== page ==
Preta Portê Filmes aims to develop audiovisual projects that combine art and communication for a diversified market. Lily and the Dragonflies is the result of the work we have been doing with director René Guerra since The Shoes of Aristeu, his first short, and the documentary Who’s afraid of Cris Negão?, an investigation into the transvestite universe and gender identity. Transvestites are still placed inside an underworld, victims of constant violence from society. Through this contact came a new perception on how they build these characters that use the same violence directed to them as armour that allows them to survive. We seek projects that are not only of great artistic relevance, but also deal with contemporary issues and a universal sense of human emotions. As a young producer, I find this film very challenging and we keep on working with projects with the same theme that are the grounds for our research. Searching for relevant stories with great potential and a creative partnership with the director is one of my main goals as a producer. We are moved by the challenge of winning audiences in Brazil and abroad. We have applied for PROAC (a regional fund in the state of São Paulo), from which we expect to get € 300,000 for production and we will apply for other Brazilian funds until the end of the year. We have participated of other Labs - BrLab, Taller Colón, Rotterdam Lab and EAVE Puentes Australab, in which we won a prize of € 30,000 for post-production and met potential partners for co-production. I consider FrameWork the necessary space for developing international partnerships for Lily and the Dragonflies that will be shot in 2014.

distribution & sales

For a film that is so important to us and with such a delicate subject, finding a partner for Lily and the Dragonflies is not easy. We wish to find a foreign partner that can collaborate with the development and distribution, it is important that together we assure the universality of the film. This is the first feature film of director René Guerra and I need to assure that the spirit of the project is kept until the end of the process. That is why our potential partners should present a body of work that matches our beliefs, films that communicate in a larger sense, beyond the basic needs of the market. This is crucial to understanding our project and building a solid partnership, specially concerning its international visibility. For Lily and the Dragonflies, we are seeking sales and potential partners that could help the film move around the world. Our primary target: Brazil holds the largest gay community in the world, that promotes important events such as the Gay Parade (the biggest in the world) and there are a lot of potential investors in this group. This is our most solid and reliable audience, although our previous films have a history of reaching the ‘regular’ spectators, winning several prizes of public and critic. We are aware of the film’s potential; we believe Lily and the Dragonflies will have an international career, which will lead to a more open distribution circuit. We also have made contact with some sales agents that are very interested in the project, but we hope that our participation in FrameWork will help us elaborate more to actually close deals with partners, sales agents and distributors.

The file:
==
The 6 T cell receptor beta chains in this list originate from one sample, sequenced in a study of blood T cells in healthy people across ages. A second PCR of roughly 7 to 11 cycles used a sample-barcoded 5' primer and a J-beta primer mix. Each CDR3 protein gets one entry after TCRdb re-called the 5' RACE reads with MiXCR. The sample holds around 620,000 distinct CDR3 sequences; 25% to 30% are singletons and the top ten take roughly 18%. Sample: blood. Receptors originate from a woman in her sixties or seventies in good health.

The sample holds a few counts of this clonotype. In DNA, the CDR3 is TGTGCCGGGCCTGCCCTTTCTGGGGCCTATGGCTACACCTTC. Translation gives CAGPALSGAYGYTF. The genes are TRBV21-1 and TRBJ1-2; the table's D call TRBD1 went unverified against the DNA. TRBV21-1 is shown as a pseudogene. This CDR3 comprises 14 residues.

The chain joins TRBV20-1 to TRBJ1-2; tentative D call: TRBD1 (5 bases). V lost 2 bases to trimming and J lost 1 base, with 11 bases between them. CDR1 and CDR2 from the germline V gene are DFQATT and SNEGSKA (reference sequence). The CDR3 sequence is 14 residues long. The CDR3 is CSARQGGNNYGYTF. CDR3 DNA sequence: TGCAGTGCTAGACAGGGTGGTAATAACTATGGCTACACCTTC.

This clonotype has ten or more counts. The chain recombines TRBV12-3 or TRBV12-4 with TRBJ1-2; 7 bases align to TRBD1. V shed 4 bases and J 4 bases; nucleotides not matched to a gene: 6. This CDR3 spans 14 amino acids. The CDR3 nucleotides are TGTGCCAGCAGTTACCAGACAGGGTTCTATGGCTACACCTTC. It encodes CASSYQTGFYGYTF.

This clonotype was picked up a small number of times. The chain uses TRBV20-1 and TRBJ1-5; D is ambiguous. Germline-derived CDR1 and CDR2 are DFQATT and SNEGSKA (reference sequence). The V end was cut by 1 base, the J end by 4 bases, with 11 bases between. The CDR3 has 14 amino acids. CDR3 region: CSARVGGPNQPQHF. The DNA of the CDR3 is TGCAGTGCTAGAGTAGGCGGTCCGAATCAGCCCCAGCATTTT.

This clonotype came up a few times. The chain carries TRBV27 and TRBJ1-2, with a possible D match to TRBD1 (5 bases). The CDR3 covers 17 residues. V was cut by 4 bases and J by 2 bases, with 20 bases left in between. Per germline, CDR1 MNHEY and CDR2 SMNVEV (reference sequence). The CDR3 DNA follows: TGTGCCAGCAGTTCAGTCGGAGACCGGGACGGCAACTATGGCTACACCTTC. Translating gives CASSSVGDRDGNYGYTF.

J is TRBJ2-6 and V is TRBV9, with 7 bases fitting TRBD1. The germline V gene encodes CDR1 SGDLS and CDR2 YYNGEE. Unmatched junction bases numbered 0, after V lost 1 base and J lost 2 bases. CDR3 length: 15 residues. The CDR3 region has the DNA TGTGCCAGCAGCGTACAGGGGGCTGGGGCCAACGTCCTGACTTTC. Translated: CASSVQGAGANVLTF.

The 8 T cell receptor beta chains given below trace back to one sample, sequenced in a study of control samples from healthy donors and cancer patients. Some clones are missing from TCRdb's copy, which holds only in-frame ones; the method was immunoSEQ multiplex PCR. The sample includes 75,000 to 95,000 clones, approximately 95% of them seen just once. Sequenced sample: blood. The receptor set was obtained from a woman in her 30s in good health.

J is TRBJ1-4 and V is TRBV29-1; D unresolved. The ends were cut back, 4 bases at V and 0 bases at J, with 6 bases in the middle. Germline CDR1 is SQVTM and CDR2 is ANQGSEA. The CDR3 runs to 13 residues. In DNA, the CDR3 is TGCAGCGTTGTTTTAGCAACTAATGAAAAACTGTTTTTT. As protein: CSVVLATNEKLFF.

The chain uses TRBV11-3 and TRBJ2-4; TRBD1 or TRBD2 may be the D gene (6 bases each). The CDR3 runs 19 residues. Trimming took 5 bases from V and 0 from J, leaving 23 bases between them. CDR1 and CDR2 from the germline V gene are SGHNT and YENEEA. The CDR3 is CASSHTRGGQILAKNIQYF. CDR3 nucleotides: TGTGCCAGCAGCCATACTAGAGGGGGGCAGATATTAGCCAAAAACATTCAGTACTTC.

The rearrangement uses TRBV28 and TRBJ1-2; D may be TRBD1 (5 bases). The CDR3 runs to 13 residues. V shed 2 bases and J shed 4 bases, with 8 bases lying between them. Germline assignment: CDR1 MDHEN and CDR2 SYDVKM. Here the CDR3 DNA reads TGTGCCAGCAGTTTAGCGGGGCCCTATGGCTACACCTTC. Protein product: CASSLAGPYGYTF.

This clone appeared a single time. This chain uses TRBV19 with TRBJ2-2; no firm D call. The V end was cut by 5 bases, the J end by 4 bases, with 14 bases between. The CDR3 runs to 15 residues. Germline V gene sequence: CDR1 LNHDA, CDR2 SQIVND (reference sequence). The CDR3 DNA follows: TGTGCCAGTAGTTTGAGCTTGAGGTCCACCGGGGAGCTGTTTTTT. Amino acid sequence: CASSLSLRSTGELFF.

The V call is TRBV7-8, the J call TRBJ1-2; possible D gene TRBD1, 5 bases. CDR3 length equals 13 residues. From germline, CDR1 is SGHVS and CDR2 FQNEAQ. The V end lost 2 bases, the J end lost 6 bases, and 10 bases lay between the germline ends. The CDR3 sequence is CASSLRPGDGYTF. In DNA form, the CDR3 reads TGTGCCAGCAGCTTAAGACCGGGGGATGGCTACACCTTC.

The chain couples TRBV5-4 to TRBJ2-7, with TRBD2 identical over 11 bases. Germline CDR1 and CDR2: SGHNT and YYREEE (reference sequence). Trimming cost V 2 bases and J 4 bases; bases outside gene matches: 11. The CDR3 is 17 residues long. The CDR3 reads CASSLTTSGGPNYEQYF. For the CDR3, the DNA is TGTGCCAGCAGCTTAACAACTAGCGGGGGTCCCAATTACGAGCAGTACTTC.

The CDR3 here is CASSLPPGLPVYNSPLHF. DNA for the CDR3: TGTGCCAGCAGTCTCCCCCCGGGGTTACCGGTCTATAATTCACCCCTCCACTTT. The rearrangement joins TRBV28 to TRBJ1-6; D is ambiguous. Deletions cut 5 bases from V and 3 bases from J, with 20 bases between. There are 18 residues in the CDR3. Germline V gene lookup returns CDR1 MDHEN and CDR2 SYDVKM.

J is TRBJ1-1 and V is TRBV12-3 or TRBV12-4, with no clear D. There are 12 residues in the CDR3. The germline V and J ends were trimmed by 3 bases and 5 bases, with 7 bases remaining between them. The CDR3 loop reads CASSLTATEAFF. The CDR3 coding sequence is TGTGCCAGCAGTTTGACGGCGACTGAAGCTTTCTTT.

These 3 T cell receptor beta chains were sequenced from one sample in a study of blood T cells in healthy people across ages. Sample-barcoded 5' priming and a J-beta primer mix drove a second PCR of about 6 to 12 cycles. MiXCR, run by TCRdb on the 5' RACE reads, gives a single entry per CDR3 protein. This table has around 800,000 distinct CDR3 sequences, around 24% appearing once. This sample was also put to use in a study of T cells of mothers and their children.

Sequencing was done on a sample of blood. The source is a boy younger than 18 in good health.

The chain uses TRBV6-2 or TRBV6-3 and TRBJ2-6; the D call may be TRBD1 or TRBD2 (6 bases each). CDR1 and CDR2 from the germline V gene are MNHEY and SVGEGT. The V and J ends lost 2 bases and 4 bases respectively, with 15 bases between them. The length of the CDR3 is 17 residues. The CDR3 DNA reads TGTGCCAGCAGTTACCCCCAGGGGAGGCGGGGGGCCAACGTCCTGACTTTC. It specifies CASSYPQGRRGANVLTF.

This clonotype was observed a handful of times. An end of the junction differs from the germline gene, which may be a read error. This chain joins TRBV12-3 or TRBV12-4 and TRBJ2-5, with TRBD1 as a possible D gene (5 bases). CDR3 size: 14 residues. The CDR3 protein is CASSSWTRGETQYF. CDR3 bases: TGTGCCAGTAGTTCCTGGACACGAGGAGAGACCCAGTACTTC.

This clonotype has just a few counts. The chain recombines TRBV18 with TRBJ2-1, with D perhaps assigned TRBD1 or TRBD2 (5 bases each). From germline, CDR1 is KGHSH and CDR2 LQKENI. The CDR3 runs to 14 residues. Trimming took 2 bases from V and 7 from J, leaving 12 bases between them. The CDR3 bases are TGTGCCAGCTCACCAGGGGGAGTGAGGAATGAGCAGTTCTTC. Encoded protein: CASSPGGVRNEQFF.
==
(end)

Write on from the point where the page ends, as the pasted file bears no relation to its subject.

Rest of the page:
Once upon a time, in a gothic building far far away, a breastless woman falls in love with a suicidal transvestite.
René Guerra

Scriptwriter, Film Director

Juliana Vicente


production notes

original title
Lili e as Libélulas

directed by
René Guerra

produced byPreta Portê Filmes
Rua General Goes Monteiro 301 Perdizes
05029-000, São Paulo

total production budget
€ 785.243,92

current financial need
€ 755.243,92